Parents’ experiences of neonatal surgery

Necrotising enterocolitis (NEC) - getting ill & diagnosis

Babies born prematurely are at risk of developing a serious bowel condition called necrotising enterocolitis (NEC). If a baby has NEC their bowel becomes infected and severely inflamed. This condition is treated by resting the bowel and antibiotics. If this treatment does not work, surgery may be needed to remove areas of the bowel that have developed holes or the tissue has died. We talked to parents of three babies who developed NEC after being born prematurely.

Nicky’s son was born at 24 weeks and was in neonatal intensive care (NICU)* for several weeks. He was transferred from their local hospital to a hospital that had a NICU. After a couple of days when his condition seemed to improve, he then developed a series of problems and setbacks, including serious infection in his blood-stream, problems with his breathing and feeding, that lasted for weeks.

Nicky remembers the date when her son had his first really bad day. NICU staff stopped his intravenous feeding and were talking about the possibility of NEC.

View full profile
Age at interview: 39
Age at diagnosis: 39
The 15 February was a really bad day that was the first really bad day where we thought everything was okay and got onto the unit to find that actually no things were really bad. and his feed was stopped all together at that point because of the poor tolerance and I think that was when they started to think that there might be something else going on and I think that’s probably when NEC* or NEC started to come onto the agenda and there was a, you know, they said we don’t think it is but it’s always a possibility so that’s what we sort of have to be mindful of, you know, and watch out for. and I think at some point around that date they thought okay we should probably treat as NEC which was to put nil by mouth, could have been for ten days it was quite a period of time which again to me [laughter] with my background like disastrous yes he was still having the TPN* but that was a big setback. And expressing as well going through all that and then he couldn’t have it was quite frustrating as well as the fact that he was actually quite sick at that point. and I think he got a little bit better and we sort of then had about a fortnight maybe ten days, not quite two weeks of ups and downs and he'd be alright for a few days and then there’d be another sepsis or deterioration or something and he'd be quite sick. and then he'd get a little bit better and then he'd be sick again and his gut was distending by then just getting bigger and bigger and he just looked so uncomfortable with the veins you could sort of see really marked veins he looked like he wasn't far off bursting, you know, if he sort of got a pin anywhere near him he looked like he was going to go pop. although in himself he was actually quite well and didn’t seem most of the time too out of sorts with it and I remember one of the consultants saying he’s a master of disguise and he said I'm looking at, you know, these numbers and the blood results and he said you know and what I’m seeing of him he's not matching what I’m seeing on paper. Which I think was nice in one sense thinking yes go on [son] [laughter] got a little fighter. So the fact that he was quite strong in that respect, he should be looking a lot more sick than he is but yes that was a bit reassuring as well because it was bleak but actually look at him he’s okay and a couple of people have said focus on him look at him, you know, not the numbers not the statistics and that side of things so yes it was nice to be able to do that.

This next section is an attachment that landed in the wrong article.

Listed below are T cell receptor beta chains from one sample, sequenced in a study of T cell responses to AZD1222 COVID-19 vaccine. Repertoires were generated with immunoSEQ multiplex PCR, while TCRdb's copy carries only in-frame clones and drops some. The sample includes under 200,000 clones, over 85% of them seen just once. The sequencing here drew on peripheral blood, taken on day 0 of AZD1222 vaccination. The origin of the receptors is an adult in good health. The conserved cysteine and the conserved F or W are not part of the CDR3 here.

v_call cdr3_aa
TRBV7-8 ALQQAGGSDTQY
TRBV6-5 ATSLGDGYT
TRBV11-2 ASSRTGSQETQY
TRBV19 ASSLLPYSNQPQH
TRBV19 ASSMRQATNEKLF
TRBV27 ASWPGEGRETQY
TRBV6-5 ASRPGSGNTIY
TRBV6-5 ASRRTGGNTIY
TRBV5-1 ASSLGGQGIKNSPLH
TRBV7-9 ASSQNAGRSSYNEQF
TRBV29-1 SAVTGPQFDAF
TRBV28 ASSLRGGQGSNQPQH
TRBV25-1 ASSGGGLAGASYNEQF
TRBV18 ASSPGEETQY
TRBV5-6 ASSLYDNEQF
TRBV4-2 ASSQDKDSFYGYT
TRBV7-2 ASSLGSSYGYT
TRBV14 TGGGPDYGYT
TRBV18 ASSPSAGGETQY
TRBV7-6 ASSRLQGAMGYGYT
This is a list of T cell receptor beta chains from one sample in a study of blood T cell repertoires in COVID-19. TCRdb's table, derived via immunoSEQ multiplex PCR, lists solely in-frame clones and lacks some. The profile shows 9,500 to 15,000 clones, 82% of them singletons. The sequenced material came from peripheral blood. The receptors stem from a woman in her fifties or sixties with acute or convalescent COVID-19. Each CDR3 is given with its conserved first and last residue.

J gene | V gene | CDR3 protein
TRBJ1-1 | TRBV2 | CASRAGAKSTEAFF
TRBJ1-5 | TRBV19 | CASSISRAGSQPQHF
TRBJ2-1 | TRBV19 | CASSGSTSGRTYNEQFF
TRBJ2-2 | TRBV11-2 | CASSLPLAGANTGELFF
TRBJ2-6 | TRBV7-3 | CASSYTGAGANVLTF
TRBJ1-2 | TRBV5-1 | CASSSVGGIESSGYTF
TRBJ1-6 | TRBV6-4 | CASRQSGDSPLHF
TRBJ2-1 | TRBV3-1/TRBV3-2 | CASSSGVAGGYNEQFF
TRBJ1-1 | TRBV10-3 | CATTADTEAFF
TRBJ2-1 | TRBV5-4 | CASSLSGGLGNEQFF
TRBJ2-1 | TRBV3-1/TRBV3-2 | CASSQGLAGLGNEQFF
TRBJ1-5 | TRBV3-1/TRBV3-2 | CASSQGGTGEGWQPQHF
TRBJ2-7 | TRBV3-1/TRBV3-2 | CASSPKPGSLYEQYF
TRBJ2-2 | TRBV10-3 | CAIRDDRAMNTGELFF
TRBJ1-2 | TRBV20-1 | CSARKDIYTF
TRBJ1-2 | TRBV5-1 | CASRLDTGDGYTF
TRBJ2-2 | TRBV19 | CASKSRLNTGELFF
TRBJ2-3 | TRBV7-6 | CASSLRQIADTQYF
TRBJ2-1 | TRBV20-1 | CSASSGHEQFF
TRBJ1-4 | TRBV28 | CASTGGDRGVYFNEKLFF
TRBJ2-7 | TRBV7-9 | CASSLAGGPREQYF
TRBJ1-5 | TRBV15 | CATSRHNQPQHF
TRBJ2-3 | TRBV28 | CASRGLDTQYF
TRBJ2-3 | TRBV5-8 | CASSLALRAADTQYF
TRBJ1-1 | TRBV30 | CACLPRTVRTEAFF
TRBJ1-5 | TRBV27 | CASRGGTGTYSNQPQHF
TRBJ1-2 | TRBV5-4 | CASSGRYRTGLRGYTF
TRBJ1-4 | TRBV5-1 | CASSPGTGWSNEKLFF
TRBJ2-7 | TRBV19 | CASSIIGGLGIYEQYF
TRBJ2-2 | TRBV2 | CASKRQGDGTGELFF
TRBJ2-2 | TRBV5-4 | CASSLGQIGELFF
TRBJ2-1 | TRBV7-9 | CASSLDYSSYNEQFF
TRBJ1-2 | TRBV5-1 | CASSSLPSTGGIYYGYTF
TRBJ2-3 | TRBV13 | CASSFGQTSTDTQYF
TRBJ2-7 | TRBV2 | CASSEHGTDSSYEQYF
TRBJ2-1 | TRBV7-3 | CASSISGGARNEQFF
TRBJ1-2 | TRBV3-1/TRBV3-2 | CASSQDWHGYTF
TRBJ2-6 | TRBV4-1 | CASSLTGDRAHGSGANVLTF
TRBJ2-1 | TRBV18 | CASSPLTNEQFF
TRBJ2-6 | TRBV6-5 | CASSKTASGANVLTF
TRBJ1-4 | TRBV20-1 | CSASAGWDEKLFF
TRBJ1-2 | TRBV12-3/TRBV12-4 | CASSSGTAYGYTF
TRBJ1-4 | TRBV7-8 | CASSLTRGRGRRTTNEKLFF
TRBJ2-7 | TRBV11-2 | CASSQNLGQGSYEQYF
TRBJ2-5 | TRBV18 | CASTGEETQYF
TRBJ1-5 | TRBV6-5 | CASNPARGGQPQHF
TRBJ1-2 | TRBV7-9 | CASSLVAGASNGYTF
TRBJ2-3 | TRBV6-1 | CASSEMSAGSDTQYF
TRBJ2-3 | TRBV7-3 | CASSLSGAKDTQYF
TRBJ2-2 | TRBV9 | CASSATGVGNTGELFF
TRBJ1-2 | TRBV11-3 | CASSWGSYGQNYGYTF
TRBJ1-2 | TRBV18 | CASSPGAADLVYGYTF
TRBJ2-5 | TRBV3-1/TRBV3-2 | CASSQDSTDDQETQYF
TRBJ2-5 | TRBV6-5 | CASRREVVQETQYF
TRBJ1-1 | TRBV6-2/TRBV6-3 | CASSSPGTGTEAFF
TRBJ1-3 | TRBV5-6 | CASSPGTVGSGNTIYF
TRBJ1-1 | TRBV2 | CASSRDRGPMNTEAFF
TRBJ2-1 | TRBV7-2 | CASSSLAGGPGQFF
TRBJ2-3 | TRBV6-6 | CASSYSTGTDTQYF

* Necrotising enterocolitis (NEC)
NEC is a serious bowel condition affecting very young babies. Tissues in the intestine become inflamed. Babies can become critically ill and surgery may be required to remove sections of the bowel that are affected. 

*Total Parenteral Nutrition (TPN)
TPN is nutrition is delivered directly to the blood via a vein.
Ten days later, staff were worried enough about Nicky’s son to start phoning around specialist pediatric surgical units to find somewhere to send him for surgery. Nicky knew that NEC was serious, but didn’t look up any facts and figures about it as she thought it would be more worrying to do that. 

I didn’t really want to be confronted by statistics and death rates and because I knew it was serious and I knew it could be, you know, life threatening and I didn’t really want to see numbers at that point that wasn’t helpful.

When she was told he needed to be transferred she wasn’t surprised, but it was an upheaval.

Pamela’s son was born 13 weeks early and was cared for in a NICU. His condition went up and down, and she knew he was very poorly. But it was still a shock to go into the unit one morning and see his tummy swollen and very dark in colour. The surgeon was called to speak to her and she was told he needed immediate surgery.

Pamela’s son looked dreadful, his tummy was dark and swollen. The surgeon came and explained to her the operation her son would need.

View full profile
Age at interview: 41
Age at diagnosis: 41